Does Mint Oil Actually Repel Mice? Let’s Test It Out With Real Mice. This YouTuber has some really great videos.

Chili PowderChili is believed to cause irritation in the nasal passage when inhaled by the rodent. These rodents won’t return to the same area where they smelled or ingested chili powder. To keep the rodents out, it’s important to sprinkle the chili powder in the rodent-infested areas every day.

Check out this video documenting What happens when you blow chili powder into a rat hole?

Eucalyptus – The potent smell of eucalyptus can prevent the rats from nesting in a house. Some homeowners prefer this essential oil to peppermint because it has a milder scent than the latter. According to a 2014 study, even a eucalyptus solution with a 5% concentration can keep the rats from stealing food in an area. Instead of putting drops of eucalyptus oil on a cotton ball, this essential oil is typically diluted in 5%, 10%, or 20% concentrations. To keep the rats at bay, make sure to spray the diluted eucalyptus solution in the rat’s pathway every day.

Citronella – Citronella is typically utilized as a mouse repellent, but it is also effective in repelling rats. A study published by the Punjab Agricultural University found out that rats avoided the food located in areas that were sprayed with citronella oil. Another effect that the scent of citronella can induce on rats is reducing their appetite. According to research published in 2015, rats that were exposed to the scent of citronella oil experienced a significant decrease in their body weight because of reduced appetite. The above information is from midway pest management.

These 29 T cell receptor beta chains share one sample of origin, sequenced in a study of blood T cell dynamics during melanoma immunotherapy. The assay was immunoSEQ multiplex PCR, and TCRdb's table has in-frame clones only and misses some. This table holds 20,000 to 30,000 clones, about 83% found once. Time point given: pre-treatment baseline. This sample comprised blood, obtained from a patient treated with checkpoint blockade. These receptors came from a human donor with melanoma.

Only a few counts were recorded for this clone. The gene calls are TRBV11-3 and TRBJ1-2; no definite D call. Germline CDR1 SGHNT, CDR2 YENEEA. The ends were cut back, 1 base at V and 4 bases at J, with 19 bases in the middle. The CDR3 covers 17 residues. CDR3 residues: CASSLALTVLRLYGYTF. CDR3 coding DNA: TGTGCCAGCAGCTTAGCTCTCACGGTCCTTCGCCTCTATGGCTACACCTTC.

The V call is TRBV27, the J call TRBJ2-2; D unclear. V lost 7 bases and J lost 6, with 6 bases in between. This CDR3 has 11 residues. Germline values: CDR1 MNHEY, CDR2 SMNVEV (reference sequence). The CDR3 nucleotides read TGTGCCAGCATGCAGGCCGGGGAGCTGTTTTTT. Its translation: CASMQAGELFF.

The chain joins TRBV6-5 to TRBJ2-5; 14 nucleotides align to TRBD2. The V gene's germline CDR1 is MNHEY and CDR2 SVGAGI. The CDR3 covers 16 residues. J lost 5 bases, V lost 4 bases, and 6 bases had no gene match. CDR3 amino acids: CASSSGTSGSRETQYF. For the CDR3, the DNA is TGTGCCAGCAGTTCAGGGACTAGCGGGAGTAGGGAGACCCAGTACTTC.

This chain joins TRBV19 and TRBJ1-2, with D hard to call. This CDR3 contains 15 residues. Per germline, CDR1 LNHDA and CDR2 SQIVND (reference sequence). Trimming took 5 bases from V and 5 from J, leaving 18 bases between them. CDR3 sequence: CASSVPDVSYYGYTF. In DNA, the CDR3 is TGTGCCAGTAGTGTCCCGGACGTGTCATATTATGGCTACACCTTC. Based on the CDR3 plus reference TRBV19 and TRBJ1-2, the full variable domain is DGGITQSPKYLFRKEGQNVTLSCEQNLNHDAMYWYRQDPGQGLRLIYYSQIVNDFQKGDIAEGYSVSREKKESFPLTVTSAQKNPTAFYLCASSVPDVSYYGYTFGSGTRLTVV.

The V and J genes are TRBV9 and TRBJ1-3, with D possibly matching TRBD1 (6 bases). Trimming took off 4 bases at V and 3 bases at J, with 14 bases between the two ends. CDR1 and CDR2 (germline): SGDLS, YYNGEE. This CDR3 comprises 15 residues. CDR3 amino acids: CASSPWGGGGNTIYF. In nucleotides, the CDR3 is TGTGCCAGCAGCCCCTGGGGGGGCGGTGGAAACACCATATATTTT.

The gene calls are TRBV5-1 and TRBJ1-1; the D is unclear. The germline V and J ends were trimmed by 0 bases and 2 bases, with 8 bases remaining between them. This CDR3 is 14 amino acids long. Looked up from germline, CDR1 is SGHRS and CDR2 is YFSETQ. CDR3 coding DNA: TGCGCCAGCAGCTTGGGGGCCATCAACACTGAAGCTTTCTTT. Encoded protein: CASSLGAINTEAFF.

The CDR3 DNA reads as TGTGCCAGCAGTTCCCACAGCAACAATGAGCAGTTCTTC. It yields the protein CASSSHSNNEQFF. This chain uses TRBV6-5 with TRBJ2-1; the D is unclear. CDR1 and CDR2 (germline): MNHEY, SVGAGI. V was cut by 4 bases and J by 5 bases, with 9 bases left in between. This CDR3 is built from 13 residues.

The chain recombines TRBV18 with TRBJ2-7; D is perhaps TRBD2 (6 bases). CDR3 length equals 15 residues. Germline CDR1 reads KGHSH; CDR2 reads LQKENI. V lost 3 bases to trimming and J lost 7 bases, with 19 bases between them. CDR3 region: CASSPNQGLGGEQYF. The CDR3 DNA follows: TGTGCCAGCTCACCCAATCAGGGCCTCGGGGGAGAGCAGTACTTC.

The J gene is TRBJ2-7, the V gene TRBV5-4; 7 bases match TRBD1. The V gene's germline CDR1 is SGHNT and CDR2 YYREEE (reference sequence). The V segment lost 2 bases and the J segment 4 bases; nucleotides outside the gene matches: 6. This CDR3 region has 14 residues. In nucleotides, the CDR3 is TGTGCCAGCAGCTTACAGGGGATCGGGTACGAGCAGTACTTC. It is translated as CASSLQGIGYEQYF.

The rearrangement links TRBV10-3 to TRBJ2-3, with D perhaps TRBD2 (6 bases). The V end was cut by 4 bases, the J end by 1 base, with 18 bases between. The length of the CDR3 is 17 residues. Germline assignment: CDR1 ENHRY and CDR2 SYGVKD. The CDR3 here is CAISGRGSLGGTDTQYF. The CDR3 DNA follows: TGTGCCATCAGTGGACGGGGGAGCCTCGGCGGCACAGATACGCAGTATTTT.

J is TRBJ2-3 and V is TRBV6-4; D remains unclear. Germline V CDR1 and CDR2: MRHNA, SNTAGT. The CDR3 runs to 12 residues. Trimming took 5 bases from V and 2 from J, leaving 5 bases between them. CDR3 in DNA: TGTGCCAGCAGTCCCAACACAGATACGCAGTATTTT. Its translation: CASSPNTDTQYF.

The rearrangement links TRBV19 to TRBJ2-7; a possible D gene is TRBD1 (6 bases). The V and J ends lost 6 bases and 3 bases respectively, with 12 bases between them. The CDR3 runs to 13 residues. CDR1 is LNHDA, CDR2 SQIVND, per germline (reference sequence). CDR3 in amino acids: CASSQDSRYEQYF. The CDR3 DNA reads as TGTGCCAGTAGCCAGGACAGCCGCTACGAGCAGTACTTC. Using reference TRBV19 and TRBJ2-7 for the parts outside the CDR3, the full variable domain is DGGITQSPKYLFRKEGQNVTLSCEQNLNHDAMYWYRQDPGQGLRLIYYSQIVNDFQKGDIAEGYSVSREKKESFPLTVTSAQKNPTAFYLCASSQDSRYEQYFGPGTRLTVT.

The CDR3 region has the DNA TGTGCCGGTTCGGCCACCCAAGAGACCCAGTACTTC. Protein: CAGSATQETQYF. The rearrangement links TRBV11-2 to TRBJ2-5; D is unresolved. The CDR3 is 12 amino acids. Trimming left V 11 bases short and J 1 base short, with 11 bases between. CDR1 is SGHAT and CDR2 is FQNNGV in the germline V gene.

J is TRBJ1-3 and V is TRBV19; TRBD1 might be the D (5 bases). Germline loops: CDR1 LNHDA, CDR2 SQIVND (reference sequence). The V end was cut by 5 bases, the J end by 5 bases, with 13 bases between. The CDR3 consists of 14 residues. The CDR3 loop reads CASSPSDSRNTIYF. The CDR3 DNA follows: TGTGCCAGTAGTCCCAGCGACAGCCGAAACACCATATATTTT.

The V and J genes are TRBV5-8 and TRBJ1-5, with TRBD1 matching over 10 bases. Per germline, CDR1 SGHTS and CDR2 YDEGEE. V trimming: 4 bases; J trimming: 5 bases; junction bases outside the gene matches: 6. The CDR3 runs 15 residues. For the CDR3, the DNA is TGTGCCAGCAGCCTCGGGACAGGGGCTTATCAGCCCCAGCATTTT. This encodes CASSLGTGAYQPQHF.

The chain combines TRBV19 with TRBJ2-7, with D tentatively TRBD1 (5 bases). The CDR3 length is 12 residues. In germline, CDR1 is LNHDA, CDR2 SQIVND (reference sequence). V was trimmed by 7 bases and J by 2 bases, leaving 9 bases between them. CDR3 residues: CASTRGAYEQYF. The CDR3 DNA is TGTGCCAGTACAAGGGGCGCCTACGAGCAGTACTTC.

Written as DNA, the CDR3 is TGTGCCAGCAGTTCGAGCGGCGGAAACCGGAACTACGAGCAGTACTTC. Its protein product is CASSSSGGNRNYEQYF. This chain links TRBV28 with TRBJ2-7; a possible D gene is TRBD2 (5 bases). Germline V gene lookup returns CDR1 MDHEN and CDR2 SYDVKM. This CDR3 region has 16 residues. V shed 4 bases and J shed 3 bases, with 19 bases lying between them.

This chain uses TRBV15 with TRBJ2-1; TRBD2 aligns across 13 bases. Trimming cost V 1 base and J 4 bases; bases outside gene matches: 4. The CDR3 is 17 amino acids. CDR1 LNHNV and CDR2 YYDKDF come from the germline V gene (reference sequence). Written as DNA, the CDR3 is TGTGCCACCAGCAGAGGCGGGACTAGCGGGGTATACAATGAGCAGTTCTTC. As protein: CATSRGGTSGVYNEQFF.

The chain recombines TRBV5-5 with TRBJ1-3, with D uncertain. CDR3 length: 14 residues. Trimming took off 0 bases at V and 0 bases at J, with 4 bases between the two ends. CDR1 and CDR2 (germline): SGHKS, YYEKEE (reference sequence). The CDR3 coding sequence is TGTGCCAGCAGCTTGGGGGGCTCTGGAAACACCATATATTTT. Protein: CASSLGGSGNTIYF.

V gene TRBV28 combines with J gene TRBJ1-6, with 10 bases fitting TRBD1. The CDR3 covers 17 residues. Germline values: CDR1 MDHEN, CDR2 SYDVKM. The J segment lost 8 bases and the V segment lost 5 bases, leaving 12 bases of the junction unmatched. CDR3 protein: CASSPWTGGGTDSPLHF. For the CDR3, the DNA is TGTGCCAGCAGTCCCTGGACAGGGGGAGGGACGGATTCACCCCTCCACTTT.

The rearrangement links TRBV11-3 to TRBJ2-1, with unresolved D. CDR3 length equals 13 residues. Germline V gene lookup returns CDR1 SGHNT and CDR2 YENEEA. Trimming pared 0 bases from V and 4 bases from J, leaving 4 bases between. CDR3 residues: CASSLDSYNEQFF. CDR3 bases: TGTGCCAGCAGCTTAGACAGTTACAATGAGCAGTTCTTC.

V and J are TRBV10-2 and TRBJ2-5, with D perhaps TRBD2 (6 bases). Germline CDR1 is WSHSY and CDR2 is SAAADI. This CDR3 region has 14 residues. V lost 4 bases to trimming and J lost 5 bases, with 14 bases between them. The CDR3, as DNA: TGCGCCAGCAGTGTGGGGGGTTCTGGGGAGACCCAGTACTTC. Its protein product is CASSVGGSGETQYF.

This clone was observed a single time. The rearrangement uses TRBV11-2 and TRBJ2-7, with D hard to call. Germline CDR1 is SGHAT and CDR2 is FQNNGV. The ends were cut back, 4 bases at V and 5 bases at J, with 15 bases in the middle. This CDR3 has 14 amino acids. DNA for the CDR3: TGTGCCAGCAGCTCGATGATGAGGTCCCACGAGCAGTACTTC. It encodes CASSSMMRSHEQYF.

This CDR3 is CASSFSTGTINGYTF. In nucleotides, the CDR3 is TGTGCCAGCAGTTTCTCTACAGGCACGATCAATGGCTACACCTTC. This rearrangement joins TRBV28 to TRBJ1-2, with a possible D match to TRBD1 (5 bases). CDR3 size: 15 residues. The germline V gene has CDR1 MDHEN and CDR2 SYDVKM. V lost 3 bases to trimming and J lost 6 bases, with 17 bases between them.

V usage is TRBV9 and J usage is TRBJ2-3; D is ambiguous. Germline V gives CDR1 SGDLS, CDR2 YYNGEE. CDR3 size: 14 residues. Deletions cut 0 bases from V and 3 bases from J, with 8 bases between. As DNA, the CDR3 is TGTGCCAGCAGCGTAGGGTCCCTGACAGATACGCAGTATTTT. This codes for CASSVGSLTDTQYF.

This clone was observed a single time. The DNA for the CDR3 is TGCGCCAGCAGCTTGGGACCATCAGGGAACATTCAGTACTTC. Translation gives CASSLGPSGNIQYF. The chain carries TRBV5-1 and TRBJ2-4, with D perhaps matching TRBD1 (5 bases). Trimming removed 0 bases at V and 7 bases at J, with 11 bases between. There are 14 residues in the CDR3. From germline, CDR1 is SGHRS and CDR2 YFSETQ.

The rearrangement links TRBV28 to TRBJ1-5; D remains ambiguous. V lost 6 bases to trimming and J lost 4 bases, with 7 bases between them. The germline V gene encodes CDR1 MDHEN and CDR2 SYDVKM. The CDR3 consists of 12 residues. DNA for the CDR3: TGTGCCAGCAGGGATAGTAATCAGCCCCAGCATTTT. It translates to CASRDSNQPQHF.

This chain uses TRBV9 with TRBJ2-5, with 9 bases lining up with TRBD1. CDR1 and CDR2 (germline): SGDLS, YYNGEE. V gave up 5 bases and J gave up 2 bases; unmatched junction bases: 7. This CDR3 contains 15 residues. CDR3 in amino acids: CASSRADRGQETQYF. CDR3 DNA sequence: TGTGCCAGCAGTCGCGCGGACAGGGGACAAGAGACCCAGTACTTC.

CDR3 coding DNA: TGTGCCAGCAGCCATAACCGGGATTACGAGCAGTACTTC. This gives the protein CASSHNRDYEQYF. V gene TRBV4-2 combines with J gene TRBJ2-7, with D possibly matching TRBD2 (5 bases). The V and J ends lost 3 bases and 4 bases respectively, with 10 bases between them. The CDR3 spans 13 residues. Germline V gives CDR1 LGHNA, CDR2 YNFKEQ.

2.2 Electronic and Light Repellents

There are products on the market that claim to repel rats and mice using sound and light. However, there is limited scientific evidence to support their effectiveness. Here’s what we know:

Sound devices: Sound devices emit high-frequency sound waves that are supposed to be uncomfortable for rodents and drive them away. However, studies have found that rodents can quickly become habituated to the sound and it may no longer have any effect on them. In addition, the sound may be unpleasant for pets and humans in the area.

Light devices: Light devices emit bright flashing lights that are supposed to startle and repel rodents. However, studies have found that rodents can quickly become habituated to the light and it may no longer have any effect on them.

Overall, it’s unclear whether sound and light devices are effective at repelling rodents. In addition, they may be unpleasant for pets and humans in the area.

Many RVers swear that electronic repellents work, for every person swearing by them, there are several videos on youtube showing that they don’t work. No judgments here, if it works for you it works for you. I watched this video and decided not to bother spending the money, I bought some snap traps instead.

2.3 Chemical Repellents